This website is not an official registration database but a place for the community of Stafford lovers worldwide. Therefore no guarantees as to the correctness of the information can be given. SBTpedigree.com™ is owned by Camilla Berger, the website designed, developed and maintained by Flitzen Technologies UK Ltd
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… … https://player.vimeo.com/video/372222170
Please enjoy this short video - part one of our Tips & Tricks series for breeders. This video explains how to use a seedling mat like you purchase at a plant nursery to keep puppies warm. Seedling mats are perfect - they have a thermostat and you can control the temperature very easily. We show using it for newborns in a 'warming drawer' which is a safe and easy alternative to a warming basket or box. Use this when cleaning the whelping box or anytime you need them someplace warm and safe. Be sure to roll a towel and place in the back to fill the gap. We also use the mat inside oof crates in the weaning pen to take the chill out on colder days. This is a much safer alternative to floor heaters which can make the wire of the crate too hot and some can be a hazard. Be sure to wrap the mat well and get all wires to the outside of the crate and pen.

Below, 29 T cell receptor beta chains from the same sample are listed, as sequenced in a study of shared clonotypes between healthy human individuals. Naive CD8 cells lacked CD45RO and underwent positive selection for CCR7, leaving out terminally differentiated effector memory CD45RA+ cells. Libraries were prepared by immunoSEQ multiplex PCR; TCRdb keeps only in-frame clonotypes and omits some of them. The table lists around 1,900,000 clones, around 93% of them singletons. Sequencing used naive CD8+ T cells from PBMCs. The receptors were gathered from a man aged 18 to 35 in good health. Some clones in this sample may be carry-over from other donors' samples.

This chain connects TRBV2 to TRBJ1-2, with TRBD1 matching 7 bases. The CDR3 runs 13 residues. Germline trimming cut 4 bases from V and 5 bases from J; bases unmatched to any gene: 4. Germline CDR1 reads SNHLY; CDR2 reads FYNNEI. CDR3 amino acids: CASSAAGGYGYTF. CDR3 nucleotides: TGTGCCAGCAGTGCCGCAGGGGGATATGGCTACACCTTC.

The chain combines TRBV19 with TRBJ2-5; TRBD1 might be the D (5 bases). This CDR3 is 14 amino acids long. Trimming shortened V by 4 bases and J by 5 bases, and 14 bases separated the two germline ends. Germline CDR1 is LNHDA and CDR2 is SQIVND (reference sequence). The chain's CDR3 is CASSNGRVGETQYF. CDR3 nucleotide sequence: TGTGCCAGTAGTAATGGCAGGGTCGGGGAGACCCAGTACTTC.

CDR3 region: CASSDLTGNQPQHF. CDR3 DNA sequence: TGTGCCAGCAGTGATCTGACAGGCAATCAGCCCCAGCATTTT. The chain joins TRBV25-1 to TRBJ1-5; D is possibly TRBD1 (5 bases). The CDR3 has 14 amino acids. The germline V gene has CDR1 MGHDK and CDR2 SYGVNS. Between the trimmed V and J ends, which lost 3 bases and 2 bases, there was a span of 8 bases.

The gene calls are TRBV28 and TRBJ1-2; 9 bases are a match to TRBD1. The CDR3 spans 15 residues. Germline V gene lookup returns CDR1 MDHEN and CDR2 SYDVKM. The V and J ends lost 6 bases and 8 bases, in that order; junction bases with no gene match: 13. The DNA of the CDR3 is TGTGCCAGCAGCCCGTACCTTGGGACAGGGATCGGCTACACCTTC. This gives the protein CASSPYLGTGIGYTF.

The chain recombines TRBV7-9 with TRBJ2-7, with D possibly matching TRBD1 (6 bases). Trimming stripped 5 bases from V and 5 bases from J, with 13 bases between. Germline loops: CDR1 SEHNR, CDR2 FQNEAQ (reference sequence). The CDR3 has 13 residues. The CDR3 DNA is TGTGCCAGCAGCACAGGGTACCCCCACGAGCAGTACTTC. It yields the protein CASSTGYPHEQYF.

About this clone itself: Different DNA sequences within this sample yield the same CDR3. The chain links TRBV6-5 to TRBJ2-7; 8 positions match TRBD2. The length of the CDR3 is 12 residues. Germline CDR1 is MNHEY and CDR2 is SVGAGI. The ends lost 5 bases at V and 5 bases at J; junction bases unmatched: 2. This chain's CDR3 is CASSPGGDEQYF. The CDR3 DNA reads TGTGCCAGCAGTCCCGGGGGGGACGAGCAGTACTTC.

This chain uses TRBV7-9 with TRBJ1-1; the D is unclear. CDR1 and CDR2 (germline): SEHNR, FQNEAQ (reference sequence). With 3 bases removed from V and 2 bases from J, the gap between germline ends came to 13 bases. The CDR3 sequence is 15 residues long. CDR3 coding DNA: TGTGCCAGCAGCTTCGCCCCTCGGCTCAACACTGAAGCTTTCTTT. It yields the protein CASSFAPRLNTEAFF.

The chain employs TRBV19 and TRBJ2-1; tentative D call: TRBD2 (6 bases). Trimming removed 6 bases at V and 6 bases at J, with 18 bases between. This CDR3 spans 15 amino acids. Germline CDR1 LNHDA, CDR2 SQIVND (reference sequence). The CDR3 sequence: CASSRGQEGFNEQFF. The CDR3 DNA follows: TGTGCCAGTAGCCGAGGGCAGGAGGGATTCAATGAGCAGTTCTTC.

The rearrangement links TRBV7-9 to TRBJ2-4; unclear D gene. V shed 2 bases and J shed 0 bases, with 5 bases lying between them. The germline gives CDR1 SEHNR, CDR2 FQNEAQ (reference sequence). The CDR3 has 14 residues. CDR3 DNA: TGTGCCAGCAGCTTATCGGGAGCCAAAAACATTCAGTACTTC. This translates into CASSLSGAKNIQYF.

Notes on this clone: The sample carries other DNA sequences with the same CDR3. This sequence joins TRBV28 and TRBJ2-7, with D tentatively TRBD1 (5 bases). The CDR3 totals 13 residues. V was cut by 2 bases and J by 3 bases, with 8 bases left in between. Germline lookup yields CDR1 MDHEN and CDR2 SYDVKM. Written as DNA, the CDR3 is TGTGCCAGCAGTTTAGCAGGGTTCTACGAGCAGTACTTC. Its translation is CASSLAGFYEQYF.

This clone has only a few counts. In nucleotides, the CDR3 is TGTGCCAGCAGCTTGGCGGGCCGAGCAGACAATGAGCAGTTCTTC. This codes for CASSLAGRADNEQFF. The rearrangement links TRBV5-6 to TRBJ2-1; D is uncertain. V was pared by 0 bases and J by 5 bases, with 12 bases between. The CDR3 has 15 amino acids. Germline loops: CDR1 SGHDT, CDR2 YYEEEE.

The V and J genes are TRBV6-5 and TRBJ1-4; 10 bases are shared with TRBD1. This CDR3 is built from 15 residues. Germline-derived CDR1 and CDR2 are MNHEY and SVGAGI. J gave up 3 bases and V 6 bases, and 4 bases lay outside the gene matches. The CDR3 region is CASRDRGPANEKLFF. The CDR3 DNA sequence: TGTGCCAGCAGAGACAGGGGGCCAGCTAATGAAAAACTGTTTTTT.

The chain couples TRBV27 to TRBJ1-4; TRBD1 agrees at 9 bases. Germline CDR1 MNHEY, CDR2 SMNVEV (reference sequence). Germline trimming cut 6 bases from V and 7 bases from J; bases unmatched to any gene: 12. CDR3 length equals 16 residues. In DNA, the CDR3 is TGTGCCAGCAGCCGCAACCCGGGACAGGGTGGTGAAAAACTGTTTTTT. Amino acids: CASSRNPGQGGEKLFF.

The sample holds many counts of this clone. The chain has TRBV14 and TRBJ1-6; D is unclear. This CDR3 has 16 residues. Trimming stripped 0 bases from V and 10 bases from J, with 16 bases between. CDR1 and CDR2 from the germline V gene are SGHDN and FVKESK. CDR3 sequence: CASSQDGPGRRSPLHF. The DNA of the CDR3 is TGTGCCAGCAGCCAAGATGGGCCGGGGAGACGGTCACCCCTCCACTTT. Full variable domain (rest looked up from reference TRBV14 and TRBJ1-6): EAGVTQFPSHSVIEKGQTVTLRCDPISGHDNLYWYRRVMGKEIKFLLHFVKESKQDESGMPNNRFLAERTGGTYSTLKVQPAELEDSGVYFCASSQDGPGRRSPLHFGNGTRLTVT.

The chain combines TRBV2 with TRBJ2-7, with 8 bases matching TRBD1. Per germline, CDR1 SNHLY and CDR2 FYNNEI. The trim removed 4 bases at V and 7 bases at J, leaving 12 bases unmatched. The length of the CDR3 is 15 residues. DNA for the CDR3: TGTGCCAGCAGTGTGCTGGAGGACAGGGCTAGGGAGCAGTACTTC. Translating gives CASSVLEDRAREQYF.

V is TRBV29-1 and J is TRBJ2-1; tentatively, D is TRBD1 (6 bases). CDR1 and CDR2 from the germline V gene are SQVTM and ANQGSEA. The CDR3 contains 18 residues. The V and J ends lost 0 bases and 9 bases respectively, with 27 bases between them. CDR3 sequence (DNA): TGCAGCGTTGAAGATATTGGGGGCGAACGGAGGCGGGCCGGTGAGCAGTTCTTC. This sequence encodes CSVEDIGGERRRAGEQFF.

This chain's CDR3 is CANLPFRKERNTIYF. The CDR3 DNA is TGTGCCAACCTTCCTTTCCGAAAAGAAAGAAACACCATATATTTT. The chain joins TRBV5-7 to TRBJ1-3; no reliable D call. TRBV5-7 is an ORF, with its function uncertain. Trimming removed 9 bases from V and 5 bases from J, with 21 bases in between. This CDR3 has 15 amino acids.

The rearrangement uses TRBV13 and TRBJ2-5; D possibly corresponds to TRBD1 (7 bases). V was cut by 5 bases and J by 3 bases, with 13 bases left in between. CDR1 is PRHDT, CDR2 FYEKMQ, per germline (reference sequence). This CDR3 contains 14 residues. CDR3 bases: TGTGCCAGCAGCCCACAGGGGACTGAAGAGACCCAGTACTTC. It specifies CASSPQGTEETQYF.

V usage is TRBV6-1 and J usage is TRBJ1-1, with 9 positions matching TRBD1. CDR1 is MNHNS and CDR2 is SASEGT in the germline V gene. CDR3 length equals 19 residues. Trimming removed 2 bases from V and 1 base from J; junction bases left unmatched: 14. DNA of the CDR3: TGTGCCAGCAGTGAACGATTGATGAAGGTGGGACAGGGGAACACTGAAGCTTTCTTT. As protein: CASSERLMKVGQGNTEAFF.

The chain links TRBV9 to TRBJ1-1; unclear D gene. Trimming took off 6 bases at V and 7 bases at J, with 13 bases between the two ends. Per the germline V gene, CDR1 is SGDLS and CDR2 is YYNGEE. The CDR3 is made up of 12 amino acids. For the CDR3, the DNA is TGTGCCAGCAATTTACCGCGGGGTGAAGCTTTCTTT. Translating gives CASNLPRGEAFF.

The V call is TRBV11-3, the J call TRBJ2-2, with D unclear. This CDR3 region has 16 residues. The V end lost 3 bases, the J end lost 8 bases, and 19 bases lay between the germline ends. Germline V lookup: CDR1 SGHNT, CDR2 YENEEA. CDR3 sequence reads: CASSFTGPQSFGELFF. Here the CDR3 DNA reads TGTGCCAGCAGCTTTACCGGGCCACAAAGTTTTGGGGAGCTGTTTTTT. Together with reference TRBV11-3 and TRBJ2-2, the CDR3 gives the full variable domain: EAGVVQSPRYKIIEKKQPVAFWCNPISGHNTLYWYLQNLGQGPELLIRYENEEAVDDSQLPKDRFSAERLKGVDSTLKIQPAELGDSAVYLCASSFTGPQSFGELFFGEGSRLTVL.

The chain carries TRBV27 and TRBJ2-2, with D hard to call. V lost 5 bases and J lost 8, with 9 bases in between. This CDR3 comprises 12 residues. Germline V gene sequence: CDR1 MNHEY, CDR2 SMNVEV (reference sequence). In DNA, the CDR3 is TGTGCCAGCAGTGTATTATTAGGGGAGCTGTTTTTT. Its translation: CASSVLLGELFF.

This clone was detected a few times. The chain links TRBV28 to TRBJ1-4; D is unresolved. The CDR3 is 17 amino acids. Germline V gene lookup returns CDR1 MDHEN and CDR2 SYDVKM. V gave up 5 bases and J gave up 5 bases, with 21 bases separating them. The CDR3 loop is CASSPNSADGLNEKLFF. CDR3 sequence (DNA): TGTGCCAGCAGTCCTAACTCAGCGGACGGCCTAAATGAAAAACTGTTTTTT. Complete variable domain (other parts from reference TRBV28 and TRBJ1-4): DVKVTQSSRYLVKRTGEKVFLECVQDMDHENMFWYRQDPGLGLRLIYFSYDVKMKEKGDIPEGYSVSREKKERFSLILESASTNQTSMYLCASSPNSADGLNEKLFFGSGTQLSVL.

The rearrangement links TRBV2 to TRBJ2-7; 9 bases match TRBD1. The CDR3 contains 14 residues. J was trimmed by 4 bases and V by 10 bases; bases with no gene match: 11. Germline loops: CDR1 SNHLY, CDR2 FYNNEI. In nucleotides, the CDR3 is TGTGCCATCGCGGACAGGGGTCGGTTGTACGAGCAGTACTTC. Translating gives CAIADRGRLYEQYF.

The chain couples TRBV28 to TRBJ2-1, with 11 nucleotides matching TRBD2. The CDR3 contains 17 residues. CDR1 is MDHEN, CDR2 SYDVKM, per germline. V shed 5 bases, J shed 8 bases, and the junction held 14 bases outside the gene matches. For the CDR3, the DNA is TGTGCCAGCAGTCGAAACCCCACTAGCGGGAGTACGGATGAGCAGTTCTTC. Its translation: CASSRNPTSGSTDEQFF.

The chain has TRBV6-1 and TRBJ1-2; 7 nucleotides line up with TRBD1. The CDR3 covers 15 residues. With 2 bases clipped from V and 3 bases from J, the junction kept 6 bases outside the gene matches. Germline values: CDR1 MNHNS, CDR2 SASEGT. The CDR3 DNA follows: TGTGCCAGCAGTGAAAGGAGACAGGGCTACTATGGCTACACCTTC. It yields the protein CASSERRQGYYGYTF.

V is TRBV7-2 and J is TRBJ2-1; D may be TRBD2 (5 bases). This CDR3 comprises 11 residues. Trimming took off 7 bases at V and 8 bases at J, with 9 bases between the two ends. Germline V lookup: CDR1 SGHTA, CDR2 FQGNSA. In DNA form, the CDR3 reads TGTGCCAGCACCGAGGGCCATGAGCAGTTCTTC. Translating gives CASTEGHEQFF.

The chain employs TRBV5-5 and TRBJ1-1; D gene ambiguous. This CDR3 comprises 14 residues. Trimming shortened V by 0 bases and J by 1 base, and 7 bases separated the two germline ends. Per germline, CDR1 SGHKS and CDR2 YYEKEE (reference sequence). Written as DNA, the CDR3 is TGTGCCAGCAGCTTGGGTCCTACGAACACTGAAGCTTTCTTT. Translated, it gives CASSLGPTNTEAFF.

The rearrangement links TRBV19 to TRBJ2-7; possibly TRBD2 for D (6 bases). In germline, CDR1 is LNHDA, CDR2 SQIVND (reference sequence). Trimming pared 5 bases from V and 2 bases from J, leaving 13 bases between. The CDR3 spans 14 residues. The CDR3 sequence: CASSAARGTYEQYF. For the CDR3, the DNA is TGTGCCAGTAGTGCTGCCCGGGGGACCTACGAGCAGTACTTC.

Thank you to our SBT Mentor volunteers for helping us produce this aftercare series showing how to use a make up sponge to syringe feed newborn pups. Produced and presented by The Stafford Knot, Inc. 501(c)(3) and SBT Mentor. This is part SIX in our educational video series.